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Shortly after the Senate passed its version of the FDA Revitalization Act (“FDARA”) last May, we sat down and read the whole thing – all 500 pages of it – looking for anything nefarious that might have been slipped into the legislation touching on preemption. We never blogged on the subject because we never found anything. Here’s a link to the Senate Bill itself, so you can check for yourselves if we missed anything. We don’t think we did.
That’s not to say that everything was copacetic. There’s a stain or two in the bill’s legislative history, but the bill itself came out clean. And our view of legislative history – especially in the absence of any affirmative language to support it – parallels that of Justice Scalia.
Anyway, happy reading.
Frankly, the Senate’s silence on preemption surprised us. Given the salience of preemption to what we do, and especially the attacks that plaintiffs have leveled on the FDA’s position on preemption-related issues, we were expecting something a lot worse than the vacuum we found – particularly since the FDA is part of a Republican administration and the Senate is controlled (albeit narrowly) by the Democrats.
We applaud the Senate for, on the whole, sticking to actual improvements in FDA procedures – rather than sticking it to our clients.
Now the other shoe has dropped. We aren’t lobbyists and have no direct knowledge at this time, but we saw a report today that the plaintiffs’ buddies in the House of Representatives are not contenting themselves with letting FDA-related preemption litigation take its course. According to the Medical Devices Today Blog (maintained by the Gray Sheet people), the early drafts of FDA legislation in the House contain a provision seeking to wipe out the express preemption the protects manufacturers of the most heavily regulated medical devices – those that are premarket (“PMA”) approved. Here’s the link. As far as we’re concerned, it’s hearsay, but in our experience the FDC folks almost always know what they’re talking about.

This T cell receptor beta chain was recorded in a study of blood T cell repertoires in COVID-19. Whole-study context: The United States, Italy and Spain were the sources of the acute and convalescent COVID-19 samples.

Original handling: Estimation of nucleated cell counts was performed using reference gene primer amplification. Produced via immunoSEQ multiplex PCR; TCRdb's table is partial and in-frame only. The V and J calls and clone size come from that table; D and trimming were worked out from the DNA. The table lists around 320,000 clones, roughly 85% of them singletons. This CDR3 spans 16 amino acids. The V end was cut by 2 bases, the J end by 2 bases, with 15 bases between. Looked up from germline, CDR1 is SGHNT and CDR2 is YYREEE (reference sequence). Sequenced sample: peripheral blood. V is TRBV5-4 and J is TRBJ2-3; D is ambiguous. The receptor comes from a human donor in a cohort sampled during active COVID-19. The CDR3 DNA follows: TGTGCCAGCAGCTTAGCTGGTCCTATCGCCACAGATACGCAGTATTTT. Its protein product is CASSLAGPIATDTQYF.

We’ve blogged on PMA preemption a number of times, here, here, and here, so this is something near and dear to our hearts.
It’s also a topic that doesn’t warrant another exegesis at this time. Right now, we just want to let our readers know ASAP that this threat has arisen so that they can organize themselves to combat it. When we have something more substantive to say, rest assured we’ll say it. For now:
To arms!